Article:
Whether or not to move into Step 2 of Alberta’s pandemic reopening plan is a decision that will not be made until March 1 at the earliest, the province’s chief medical officer of health said Monday.
At a news conference in Edmonton, Dr. Deena Hinshaw said that despite positive progress on a number of fronts over the past few weeks, there have simultaneously been some concerning developments in the province’s fight against COVID-19 and that she and other officials will need to take their time evaluating how quickly the province can allow the further reopening of both civil society and the economy.
“We are being very cautious,” she told reporters, adding that Albertans remaining vigilant about adhering to public health measures and guidelines will help reduce pandemic-related figures that give her cause for concern.
“We are below the Step 2 thresholds of hospitalizations, but we have seen growing case numbers.”
Hinshaw said that businesses have asked the province for a week’s notice whenever a decision is made on further reopening, in order to allow them time to prepare. While she said no decision would be coming this month, “businesses should be planning for a reopening as early as the following week.”
Hinshaw took to Twitter on Tuesday morning to clarify her Monday statements. She said moving to Step 2 will be considered on March 1 and, “if a decision is made at that time, it is possible that restrictions could be eased that same day.”
Hinshaw said the commitment to give businesses one week’s notice before easing restrictions “was made in order to give restaurants, which require lead time to prepare, a chance to reopen on an even footing. The same notice may not be required for businesses in Steps 2, 3 or 4.”
Hinshaw spoke about the R value — a figure that represents a virus’ rate of spread in a community — in Alberta, and how outside of Calgary and Edmonton, that number is 1.13. For the whole province, Hinshaw said the R value was at 1.03 for the past week. She noted that any figure above 1.0 indicates cases are rising in a particular area.
“We will be taking the full three weeks to assess the data and assess the best way forward,” she said. “It is too early to say if this recent increase is significant or but a temporary pause in the strong downward trend we have seen in the past several months.
“This extra time will allow us to evaluate our current situation.”
Hinshaw noted that the so-called second wave of COVID-19 that hit Alberta in late fall came on rapidly and that it is important to take concerning indicators when it comes to pandemic metrics seriously. She said the province’s positivity rate — which was at 4.5 per cent as of Monday afternoon — and R-value have started to go up in a “concerning way.”
However, Hinshaw also said because of the arrival of COVID-19 vaccines and that the vast majority of Albertans are doing their part to wear masks, limit close contacts, practise social distancing and maintain personal hygiene, there has been significant progress on reducing hospitalizations, case numbers and outbreaks from several weeks ago, particularly when it comes to the province’s hard-hit long-term care homes.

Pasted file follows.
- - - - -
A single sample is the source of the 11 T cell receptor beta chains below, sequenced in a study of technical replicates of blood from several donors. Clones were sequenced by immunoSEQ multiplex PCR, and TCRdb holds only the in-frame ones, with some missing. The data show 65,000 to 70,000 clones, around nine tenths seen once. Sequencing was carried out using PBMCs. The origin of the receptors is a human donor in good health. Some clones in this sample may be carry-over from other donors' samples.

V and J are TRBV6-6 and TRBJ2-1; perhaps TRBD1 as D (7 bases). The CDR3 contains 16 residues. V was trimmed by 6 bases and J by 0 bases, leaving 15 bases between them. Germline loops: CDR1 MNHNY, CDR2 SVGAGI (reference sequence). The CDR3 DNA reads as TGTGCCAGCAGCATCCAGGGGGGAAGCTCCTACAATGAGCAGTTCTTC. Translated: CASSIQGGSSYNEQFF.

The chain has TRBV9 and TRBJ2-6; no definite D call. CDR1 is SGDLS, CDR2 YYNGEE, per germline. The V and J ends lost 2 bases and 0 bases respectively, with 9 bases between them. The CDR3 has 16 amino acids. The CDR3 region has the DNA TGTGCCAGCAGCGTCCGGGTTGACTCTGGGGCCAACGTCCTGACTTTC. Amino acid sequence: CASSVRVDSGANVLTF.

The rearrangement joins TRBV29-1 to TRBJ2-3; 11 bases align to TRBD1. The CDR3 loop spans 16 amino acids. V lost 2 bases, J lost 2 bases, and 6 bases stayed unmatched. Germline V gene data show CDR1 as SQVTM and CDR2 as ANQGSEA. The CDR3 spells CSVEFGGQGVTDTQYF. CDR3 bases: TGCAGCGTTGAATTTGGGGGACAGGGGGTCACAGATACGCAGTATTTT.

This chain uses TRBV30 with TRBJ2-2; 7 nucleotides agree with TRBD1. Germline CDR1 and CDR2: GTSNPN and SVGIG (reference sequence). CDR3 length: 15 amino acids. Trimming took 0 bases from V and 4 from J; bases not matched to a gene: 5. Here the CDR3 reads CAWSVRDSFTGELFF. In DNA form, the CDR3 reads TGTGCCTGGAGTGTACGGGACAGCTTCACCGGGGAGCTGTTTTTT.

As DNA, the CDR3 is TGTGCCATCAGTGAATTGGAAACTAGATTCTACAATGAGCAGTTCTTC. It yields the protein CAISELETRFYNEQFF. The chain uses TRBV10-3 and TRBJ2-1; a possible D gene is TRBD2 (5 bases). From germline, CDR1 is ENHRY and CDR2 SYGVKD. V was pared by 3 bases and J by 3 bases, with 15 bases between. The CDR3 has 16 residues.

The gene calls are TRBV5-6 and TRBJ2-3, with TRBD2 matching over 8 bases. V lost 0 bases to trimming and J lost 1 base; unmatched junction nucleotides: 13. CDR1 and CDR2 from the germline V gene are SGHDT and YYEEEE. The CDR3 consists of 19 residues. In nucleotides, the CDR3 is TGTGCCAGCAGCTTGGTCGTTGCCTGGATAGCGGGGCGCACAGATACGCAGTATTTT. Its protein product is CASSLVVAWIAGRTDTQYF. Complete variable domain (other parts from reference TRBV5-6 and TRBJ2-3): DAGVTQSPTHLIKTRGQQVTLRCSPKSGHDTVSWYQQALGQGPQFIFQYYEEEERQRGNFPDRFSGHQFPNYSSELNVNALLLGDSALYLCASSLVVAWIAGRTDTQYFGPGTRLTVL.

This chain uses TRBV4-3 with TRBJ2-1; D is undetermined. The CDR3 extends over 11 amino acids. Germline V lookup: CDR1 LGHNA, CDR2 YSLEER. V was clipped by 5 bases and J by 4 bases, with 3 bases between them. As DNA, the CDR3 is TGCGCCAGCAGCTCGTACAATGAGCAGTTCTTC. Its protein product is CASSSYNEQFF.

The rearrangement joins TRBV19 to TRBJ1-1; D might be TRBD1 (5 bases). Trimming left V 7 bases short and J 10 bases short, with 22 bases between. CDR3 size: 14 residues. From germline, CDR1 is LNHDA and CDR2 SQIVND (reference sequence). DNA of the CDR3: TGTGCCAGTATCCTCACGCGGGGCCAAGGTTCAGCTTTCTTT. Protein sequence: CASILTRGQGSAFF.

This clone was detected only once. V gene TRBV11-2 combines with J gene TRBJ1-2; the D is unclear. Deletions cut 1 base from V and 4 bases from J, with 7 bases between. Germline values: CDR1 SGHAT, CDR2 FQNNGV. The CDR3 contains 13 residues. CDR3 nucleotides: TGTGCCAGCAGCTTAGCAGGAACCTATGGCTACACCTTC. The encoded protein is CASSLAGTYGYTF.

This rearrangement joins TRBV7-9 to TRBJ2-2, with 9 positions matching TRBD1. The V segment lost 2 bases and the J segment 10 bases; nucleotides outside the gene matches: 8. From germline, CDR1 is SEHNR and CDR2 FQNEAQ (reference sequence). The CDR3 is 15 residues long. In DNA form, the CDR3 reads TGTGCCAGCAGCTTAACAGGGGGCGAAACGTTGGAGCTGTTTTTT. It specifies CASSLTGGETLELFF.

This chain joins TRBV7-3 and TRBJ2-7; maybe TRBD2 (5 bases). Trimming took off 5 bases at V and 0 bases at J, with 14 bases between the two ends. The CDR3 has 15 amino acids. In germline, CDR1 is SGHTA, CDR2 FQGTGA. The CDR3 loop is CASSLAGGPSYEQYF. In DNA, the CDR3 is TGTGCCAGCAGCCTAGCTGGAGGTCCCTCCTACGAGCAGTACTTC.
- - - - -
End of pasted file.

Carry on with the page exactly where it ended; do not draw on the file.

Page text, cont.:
Alberta’s chief medical officer of health praised the efforts of people in the province to try to prevent the spread of COVID-19 and said they are helping to generate “reasons for hope.”
“Every one of us should take pride in this turnaround,” she said.
Latest COVID-19 numbers in Alberta
As of Monday afternoon, Hinshaw said about 173,000 doses of COVID-19 vaccine had been administered in the province, and added that over 69,000 Albertans have now been fully immunized.
She said out of about 6,100 coronavirus tests that were completed over the past 24 hours in the province, 273 new cases were identified. She added that 11 new cases involving COVID-19 variants were identified in the same time frame.
As of Monday afternoon, Hinshaw said 324 people were in Alberta hospital with COVID19 and 53 people were being treated in intensive care units.
On Monday afternoon, Alberta Health reported that 16 more deaths in the province have been linked to COVID-19. The government department said all of the fatalities included comorbidities.
Hinshaw said it was important to note the people who died were “fellow Albertans” and that they should not be thought of as just more numbers.
Nine of the fatalities occurred in the Edmonton zone: a man in his 70s linked to an outbreak at St. Thomas Health Centre, a man in his 90s linked to an outbreak at the Misericordia Community Hospital, a man in his 90s linked to an outbreak at Jasper Place Continuing Care Centre, a man in his 100s linked to an outbreak at the Lewis Estates Retirement Residence, a man in his 70s, two men and a woman in their 80s and a woman in her 90s.
Three of the deaths were reported in the Calgary zone: a man in his 60s and two women in their 70s.
In the North zone, a woman in her 80s and a woman in her 90s died. Alberta Health said the death of the woman in her 80s was linked to an outbreak at Bonnyville Extendicare. The death of the woman in her 90s was linked to an outbreak at the Jasper Alpine Summit Seniors Lodge.
In the Central zone, a man in his 90s died.
In the South zone, a woman in her 60s, who was linked to an outbreak at The Valleyview, also died.